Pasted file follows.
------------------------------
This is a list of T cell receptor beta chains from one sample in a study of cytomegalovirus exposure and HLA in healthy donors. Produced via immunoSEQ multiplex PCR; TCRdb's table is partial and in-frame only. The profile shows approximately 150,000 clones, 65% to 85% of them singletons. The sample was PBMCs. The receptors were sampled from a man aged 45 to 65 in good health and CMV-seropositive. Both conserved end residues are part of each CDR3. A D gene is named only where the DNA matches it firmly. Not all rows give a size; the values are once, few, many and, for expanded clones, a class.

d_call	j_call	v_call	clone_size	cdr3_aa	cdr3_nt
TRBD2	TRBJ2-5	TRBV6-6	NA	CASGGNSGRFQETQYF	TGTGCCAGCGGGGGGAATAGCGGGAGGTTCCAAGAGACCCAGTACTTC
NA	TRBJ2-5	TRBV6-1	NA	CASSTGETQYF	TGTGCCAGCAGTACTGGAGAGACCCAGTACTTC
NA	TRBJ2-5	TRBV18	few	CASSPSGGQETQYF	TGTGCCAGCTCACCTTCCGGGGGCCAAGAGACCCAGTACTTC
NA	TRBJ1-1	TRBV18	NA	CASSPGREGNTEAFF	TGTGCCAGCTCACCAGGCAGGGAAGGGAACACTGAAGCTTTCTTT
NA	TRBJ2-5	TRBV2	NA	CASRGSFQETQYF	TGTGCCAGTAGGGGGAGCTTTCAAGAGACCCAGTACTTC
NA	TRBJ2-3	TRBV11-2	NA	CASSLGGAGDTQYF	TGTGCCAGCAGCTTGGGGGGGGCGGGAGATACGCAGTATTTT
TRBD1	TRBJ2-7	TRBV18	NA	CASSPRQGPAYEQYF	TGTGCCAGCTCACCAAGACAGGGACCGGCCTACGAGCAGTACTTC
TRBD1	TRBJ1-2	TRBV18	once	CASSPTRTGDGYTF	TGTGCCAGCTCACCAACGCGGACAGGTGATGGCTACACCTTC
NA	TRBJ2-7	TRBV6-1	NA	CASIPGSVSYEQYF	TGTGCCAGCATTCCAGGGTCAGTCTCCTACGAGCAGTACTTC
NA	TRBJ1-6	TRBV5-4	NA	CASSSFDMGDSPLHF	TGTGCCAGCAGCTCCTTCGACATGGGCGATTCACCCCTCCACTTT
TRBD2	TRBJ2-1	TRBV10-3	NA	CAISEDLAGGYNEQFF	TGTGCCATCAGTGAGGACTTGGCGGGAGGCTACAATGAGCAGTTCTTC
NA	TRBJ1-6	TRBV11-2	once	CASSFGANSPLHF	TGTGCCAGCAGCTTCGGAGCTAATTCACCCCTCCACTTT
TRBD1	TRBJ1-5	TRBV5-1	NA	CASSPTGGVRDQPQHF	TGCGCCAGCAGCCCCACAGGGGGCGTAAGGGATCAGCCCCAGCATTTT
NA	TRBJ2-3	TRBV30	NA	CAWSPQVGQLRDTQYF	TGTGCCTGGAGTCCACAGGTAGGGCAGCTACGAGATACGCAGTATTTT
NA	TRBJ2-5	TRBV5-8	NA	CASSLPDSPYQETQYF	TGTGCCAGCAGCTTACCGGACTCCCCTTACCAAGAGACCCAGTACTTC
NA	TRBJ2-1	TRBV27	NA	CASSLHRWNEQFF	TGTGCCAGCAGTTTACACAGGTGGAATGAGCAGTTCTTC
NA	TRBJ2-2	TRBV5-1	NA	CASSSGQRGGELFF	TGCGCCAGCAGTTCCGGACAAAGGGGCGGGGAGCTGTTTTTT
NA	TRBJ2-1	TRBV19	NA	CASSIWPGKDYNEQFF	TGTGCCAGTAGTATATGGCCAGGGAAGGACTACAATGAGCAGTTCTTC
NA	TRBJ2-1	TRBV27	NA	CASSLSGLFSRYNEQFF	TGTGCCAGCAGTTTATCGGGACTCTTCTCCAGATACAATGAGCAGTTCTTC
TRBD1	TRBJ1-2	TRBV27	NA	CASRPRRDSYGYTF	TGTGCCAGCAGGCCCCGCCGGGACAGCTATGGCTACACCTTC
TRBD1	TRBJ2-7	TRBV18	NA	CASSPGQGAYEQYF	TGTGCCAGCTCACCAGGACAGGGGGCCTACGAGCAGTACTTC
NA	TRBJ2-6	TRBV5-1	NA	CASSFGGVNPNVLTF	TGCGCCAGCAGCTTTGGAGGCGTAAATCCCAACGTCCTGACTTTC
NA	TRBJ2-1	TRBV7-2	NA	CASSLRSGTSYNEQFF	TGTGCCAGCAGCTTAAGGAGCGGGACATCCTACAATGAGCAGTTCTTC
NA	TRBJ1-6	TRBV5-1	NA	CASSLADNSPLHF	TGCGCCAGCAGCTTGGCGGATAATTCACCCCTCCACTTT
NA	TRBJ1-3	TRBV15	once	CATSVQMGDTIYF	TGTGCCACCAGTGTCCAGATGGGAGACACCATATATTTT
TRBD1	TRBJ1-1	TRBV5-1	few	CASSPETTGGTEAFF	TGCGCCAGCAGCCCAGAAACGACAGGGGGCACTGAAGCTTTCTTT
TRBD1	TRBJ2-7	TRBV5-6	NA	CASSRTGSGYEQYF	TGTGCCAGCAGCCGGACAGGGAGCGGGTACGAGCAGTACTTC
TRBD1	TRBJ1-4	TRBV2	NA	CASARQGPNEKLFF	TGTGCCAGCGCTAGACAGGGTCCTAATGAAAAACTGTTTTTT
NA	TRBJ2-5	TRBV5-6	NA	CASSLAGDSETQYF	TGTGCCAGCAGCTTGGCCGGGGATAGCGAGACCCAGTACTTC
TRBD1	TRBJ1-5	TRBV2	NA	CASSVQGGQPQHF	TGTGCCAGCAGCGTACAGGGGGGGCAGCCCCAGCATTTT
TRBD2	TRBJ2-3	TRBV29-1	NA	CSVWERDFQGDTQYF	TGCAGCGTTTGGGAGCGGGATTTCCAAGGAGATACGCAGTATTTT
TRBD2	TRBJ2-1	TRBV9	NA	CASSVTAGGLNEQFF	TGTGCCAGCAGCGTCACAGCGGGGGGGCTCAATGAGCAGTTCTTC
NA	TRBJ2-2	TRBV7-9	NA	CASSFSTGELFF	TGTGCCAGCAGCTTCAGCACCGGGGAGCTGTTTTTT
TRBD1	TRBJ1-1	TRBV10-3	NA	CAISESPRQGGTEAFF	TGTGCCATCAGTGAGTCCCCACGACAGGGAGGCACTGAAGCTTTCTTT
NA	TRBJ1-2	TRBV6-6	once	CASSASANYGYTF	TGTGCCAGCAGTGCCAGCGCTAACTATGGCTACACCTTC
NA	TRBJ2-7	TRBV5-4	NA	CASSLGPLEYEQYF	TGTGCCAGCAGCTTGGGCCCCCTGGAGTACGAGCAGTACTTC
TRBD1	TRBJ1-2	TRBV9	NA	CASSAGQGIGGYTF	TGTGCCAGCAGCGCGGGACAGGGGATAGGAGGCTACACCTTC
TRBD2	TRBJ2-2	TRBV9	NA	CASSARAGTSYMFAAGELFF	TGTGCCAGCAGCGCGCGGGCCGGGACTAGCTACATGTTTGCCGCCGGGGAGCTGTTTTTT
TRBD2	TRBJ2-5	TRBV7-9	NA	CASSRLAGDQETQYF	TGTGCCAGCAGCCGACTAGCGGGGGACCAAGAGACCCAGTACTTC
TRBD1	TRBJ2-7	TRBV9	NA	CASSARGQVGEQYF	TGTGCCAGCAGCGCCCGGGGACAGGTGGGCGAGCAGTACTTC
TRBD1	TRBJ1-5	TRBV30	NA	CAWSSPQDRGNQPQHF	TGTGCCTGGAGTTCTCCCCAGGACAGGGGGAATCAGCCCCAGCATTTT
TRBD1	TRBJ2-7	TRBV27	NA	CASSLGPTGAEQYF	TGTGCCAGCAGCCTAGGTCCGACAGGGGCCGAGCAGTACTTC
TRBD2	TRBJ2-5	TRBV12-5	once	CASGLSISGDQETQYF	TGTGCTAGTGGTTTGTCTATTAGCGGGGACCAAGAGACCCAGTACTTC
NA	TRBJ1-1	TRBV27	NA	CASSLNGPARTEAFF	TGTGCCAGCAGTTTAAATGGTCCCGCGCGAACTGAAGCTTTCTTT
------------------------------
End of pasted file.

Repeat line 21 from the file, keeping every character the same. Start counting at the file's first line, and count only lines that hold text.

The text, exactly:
NA	TRBJ2-1	TRBV27	NA	CASSLSGLFSRYNEQFF	TGTGCCAGCAGTTTATCGGGACTCTTCTCCAGATACAATGAGCAGTTCTTC